But who wins, and her margin of victory, could tell us a little about what Democratic voters are thinking as the party tries to capitalize on its narrow control of Washington and prepares for a tough 2022 midterms challenge.
If Ms. Turner wins, especially if she does so with ease, it would be a sign that the upstart progressive energy that propelled Mr. Sanders’s two presidential campaigns is not fading, as the movement seeks new national leaders to gradually succeed the 79-year-old Mr. Sanders. And it would most likely send to Congress another high-profile advocate for the left’s biggest priorities, like universal health care and far-reaching climate action.
If Ms. Brown wins, particularly if she does so by a large margin, it would signal that Democratic voters prefer a candidate more in line with the party’s standard-bearers in Washington, and are wary about electing someone with a history of criticizing those leaders. Or, as Sean McElwee, the executive director of the polling firm Data for Progress, put it, it would suggest that Democratic voters “are interested in voting for the person who’s going to go to work and they’re not going to have to think about ever again.”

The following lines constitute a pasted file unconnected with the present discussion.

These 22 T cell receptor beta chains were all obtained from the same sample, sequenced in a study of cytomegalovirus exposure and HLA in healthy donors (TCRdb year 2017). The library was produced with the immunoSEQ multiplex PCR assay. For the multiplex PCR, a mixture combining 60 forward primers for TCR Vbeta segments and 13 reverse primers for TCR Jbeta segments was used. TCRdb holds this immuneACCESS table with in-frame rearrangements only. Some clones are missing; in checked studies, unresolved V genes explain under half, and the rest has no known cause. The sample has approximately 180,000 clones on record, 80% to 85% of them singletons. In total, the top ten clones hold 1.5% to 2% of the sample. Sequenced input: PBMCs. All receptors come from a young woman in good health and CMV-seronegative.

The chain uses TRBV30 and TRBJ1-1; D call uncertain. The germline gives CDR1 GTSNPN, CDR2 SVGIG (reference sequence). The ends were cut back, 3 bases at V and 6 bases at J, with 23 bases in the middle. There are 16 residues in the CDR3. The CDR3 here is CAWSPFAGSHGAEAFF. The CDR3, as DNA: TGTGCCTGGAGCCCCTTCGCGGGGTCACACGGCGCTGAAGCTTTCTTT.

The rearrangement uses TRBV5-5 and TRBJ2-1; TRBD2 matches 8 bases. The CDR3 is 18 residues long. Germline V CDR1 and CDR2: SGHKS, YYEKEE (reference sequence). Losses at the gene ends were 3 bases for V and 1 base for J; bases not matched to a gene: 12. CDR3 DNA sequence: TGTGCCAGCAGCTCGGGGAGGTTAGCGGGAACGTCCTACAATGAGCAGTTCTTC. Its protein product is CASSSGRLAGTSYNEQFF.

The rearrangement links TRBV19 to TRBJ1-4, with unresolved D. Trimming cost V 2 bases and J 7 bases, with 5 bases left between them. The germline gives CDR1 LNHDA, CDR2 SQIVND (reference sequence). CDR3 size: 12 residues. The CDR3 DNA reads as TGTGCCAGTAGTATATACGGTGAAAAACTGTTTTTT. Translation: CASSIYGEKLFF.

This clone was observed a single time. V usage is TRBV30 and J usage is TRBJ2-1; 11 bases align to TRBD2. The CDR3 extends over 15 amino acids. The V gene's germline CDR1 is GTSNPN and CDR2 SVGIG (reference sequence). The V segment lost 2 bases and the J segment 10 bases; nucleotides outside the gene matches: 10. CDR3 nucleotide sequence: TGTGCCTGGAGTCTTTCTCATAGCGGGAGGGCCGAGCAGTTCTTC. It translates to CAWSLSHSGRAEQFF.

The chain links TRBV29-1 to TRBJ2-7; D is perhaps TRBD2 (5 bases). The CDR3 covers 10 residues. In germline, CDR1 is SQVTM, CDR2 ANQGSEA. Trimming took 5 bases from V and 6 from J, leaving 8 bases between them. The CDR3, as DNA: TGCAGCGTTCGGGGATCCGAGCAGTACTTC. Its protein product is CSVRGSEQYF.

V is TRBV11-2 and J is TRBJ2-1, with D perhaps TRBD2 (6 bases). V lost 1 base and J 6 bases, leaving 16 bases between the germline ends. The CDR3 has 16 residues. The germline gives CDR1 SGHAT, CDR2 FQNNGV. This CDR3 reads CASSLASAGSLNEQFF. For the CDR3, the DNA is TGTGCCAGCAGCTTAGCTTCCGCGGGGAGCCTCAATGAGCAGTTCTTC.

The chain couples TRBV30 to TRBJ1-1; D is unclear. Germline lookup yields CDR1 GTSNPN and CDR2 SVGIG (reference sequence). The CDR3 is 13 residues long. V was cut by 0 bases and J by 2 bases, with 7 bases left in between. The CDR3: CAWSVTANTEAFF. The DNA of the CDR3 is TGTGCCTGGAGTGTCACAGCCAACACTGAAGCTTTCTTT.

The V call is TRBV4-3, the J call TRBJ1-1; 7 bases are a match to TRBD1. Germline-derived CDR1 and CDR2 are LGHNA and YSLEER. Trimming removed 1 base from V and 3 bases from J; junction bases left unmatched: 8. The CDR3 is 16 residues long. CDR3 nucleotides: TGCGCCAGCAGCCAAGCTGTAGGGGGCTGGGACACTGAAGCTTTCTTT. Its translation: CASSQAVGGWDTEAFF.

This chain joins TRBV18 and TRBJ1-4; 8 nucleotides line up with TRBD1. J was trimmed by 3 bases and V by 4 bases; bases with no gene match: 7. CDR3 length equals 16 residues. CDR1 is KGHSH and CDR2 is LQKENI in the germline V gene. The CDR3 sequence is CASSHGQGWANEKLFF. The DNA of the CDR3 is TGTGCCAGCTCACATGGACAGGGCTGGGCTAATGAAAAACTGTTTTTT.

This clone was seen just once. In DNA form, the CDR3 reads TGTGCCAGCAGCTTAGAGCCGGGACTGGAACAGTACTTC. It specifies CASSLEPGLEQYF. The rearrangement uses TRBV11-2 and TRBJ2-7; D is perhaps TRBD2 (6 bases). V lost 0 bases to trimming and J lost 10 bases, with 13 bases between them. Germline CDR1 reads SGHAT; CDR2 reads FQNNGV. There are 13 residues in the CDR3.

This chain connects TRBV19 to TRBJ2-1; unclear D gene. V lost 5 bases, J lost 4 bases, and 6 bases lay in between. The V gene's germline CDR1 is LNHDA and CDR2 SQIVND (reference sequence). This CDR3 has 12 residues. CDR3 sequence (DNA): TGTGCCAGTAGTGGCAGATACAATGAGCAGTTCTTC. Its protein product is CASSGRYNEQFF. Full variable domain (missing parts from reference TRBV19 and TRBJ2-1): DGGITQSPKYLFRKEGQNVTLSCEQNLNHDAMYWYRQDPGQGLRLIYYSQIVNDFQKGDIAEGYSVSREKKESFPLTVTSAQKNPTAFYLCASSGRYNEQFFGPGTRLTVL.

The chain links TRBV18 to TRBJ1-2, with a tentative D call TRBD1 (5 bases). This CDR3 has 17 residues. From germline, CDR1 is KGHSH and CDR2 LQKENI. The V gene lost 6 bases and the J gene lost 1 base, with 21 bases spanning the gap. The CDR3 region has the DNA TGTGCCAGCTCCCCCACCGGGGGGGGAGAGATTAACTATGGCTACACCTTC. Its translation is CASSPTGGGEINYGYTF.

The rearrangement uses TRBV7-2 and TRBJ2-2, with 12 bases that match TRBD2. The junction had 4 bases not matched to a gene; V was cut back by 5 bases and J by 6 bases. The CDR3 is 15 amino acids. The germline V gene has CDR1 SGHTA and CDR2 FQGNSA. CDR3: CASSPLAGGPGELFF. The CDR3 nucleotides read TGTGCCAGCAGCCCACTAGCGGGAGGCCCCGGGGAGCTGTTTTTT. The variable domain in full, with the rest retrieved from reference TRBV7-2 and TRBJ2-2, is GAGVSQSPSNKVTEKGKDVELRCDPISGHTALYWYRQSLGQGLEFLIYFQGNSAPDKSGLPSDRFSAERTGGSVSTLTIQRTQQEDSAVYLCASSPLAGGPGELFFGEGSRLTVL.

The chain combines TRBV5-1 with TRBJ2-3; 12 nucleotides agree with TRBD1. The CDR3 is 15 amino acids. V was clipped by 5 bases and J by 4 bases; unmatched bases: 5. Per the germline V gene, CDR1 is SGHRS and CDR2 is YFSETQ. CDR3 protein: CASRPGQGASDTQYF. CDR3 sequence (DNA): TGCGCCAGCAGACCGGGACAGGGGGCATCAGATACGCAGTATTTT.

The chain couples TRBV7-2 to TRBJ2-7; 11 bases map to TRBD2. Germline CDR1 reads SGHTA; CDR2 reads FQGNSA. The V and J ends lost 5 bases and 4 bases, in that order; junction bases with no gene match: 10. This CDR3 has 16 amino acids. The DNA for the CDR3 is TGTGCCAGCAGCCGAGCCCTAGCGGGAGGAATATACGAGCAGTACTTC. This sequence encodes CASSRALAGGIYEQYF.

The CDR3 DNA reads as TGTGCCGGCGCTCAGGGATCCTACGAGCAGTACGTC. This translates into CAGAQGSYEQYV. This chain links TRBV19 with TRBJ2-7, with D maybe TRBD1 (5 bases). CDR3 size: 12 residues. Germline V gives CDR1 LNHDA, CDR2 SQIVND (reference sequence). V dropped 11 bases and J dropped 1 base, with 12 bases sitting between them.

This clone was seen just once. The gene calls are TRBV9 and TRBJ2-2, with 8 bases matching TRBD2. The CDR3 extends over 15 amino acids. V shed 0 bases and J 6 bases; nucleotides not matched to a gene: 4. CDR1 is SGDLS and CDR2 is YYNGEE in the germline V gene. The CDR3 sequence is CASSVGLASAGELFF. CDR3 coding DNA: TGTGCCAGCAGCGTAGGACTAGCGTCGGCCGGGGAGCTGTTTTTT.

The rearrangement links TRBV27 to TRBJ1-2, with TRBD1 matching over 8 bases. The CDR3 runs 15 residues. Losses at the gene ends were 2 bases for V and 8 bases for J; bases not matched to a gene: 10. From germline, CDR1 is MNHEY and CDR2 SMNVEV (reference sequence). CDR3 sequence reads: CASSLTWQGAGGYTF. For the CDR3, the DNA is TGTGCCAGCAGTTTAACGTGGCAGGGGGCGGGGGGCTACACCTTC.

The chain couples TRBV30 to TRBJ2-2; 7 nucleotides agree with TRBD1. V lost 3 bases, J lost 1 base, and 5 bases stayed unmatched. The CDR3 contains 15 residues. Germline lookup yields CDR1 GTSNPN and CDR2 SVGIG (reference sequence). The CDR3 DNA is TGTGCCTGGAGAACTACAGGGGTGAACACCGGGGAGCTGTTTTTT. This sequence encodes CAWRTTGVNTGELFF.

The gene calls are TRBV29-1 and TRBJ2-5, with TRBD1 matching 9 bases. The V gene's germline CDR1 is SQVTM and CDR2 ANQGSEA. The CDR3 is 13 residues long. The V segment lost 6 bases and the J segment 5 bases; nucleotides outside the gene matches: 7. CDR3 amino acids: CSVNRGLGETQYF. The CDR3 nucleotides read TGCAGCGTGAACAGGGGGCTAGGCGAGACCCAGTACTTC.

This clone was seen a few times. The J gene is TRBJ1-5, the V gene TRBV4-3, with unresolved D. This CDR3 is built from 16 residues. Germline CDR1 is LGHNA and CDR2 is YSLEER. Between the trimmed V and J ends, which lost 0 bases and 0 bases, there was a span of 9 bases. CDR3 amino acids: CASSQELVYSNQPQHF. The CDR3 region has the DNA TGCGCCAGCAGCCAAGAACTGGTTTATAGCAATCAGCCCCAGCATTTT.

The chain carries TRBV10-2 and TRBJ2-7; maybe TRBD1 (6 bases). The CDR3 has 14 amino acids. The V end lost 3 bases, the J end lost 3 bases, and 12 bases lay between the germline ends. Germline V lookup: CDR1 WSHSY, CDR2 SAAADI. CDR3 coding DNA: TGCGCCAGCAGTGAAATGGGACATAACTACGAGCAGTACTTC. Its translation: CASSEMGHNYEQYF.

In the other race, which Republican will win?
In the Republican race near Columbus, a crowded field of Republicans is vying to upset Mike Carey, an energy lobbyist who was endorsed by Mr. Trump. He was largely unknown until the former president threw his support behind Mr. Carey in early June and all but ensured that he would be the front-runner.
But the race is fluid, with more than 10 candidates running for the Republican nomination. Some of Mr. Carey’s rivals also have more established reputations in the district, the 15th Congressional, as well as the backing of prominent allies of Mr. Trump.
These rivals include Bob Peterson, a state senator who also operates a 2,700-acre grain farm and has the support of Ohio Right to Life, the state’s leading anti-abortion group. There is also Ruth Edmonds, who has a following among Christian conservatives and the endorsements of Ken Blackwell, a prominent conservative activist and Trump ally, and Debbie Meadows, an activist and the wife of Mark Meadows, Mr. Trump’s last White House chief of staff.